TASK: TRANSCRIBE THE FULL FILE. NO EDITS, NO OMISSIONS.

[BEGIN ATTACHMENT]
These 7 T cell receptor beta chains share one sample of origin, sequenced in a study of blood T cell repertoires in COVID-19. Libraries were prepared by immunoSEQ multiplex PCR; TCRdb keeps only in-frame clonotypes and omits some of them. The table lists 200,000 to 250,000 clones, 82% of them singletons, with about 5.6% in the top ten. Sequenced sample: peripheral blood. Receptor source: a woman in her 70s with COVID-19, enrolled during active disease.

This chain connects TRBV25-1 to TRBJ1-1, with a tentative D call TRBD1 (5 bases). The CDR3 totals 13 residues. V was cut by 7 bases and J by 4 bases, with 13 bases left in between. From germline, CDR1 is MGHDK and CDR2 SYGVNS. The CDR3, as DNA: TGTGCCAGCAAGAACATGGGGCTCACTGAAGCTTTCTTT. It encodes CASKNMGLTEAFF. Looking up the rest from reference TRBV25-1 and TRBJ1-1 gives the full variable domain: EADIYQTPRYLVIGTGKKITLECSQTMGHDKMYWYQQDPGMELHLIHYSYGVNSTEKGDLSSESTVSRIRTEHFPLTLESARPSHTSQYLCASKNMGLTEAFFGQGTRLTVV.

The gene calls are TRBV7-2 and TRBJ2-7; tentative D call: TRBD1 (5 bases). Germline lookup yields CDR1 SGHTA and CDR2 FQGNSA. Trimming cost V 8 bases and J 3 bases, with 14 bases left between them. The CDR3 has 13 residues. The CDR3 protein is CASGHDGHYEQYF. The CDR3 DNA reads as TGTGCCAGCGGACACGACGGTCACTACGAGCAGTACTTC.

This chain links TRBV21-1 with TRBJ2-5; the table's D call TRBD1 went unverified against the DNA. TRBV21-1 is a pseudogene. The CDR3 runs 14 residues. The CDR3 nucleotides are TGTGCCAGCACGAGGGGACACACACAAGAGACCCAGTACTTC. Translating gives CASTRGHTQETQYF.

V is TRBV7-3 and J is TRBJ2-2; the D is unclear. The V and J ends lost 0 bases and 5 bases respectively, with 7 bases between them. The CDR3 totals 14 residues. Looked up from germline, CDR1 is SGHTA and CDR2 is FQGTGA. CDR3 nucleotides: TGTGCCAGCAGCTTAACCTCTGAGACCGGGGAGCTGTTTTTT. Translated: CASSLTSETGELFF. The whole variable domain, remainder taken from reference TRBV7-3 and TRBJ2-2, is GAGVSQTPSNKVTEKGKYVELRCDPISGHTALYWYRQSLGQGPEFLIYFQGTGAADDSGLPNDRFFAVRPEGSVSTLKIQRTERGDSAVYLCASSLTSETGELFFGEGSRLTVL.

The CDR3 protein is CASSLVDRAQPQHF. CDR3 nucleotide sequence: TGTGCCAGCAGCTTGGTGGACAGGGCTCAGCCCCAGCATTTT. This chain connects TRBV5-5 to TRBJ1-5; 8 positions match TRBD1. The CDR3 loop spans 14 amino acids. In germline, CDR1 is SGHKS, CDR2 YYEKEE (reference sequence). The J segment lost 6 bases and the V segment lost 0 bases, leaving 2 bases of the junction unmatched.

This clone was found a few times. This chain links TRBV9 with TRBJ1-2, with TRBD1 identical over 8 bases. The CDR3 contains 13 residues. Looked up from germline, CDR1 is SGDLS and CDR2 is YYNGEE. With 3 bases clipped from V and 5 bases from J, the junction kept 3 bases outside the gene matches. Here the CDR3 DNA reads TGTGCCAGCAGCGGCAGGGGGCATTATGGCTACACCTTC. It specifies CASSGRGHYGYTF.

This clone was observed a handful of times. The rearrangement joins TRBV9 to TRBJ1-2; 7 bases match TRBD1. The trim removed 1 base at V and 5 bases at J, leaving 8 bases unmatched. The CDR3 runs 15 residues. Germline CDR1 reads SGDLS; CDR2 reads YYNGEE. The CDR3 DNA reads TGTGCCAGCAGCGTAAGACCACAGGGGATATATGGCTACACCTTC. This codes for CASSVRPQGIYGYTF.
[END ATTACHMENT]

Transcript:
These 7 T cell receptor beta chains share one sample of origin, sequenced in a study of blood T cell repertoires in COVID-19. Libraries were prepared by immunoSEQ multiplex PCR; TCRdb keeps only in-frame clonotypes and omits some of them. The table lists 200,000 to 250,000 clones, 82% of them singletons, with about 5.6% in the top ten. Sequenced sample: peripheral blood. Receptor source: a woman in her 70s with COVID-19, enrolled during active disease.

This chain connects TRBV25-1 to TRBJ1-1, with a tentative D call TRBD1 (5 bases). The CDR3 totals 13 residues. V was cut by 7 bases and J by 4 bases, with 13 bases left in between. From germline, CDR1 is MGHDK and CDR2 SYGVNS. The CDR3, as DNA: TGTGCCAGCAAGAACATGGGGCTCACTGAAGCTTTCTTT. It encodes CASKNMGLTEAFF. Looking up the rest from reference TRBV25-1 and TRBJ1-1 gives the full variable domain: EADIYQTPRYLVIGTGKKITLECSQTMGHDKMYWYQQDPGMELHLIHYSYGVNSTEKGDLSSESTVSRIRTEHFPLTLESARPSHTSQYLCASKNMGLTEAFFGQGTRLTVV.

The gene calls are TRBV7-2 and TRBJ2-7; tentative D call: TRBD1 (5 bases). Germline lookup yields CDR1 SGHTA and CDR2 FQGNSA. Trimming cost V 8 bases and J 3 bases, with 14 bases left between them. The CDR3 has 13 residues. The CDR3 protein is CASGHDGHYEQYF. The CDR3 DNA reads as TGTGCCAGCGGACACGACGGTCACTACGAGCAGTACTTC.

This chain links TRBV21-1 with TRBJ2-5; the table's D call TRBD1 went unverified against the DNA. TRBV21-1 is a pseudogene. The CDR3 runs 14 residues. The CDR3 nucleotides are TGTGCCAGCACGAGGGGACACACACAAGAGACCCAGTACTTC. Translating gives CASTRGHTQETQYF.

V is TRBV7-3 and J is TRBJ2-2; the D is unclear. The V and J ends lost 0 bases and 5 bases respectively, with 7 bases between them. The CDR3 totals 14 residues. Looked up from germline, CDR1 is SGHTA and CDR2 is FQGTGA. CDR3 nucleotides: TGTGCCAGCAGCTTAACCTCTGAGACCGGGGAGCTGTTTTTT. Translated: CASSLTSETGELFF. The whole variable domain, remainder taken from reference TRBV7-3 and TRBJ2-2, is GAGVSQTPSNKVTEKGKYVELRCDPISGHTALYWYRQSLGQGPEFLIYFQGTGAADDSGLPNDRFFAVRPEGSVSTLKIQRTERGDSAVYLCASSLTSETGELFFGEGSRLTVL.

The CDR3 protein is CASSLVDRAQPQHF. CDR3 nucleotide sequence: TGTGCCAGCAGCTTGGTGGACAGGGCTCAGCCCCAGCATTTT. This chain connects TRBV5-5 to TRBJ1-5; 8 positions match TRBD1. The CDR3 loop spans 14 amino acids. In germline, CDR1 is SGHKS, CDR2 YYEKEE (reference sequence). The J segment lost 6 bases and the V segment lost 0 bases, leaving 2 bases of the junction unmatched.

This clone was found a few times. This chain links TRBV9 with TRBJ1-2, with TRBD1 identical over 8 bases. The CDR3 contains 13 residues. Looked up from germline, CDR1 is SGDLS and CDR2 is YYNGEE. With 3 bases clipped from V and 5 bases from J, the junction kept 3 bases outside the gene matches. Here the CDR3 DNA reads TGTGCCAGCAGCGGCAGGGGGCATTATGGCTACACCTTC. It specifies CASSGRGHYGYTF.

This clone was observed a handful of times. The rearrangement joins TRBV9 to TRBJ1-2; 7 bases match TRBD1. The trim removed 1 base at V and 5 bases at J, leaving 8 bases unmatched. The CDR3 runs 15 residues. Germline CDR1 reads SGDLS; CDR2 reads YYNGEE. The CDR3 DNA reads TGTGCCAGCAGCGTAAGACCACAGGGGATATATGGCTACACCTTC. This codes for CASSVRPQGIYGYTF.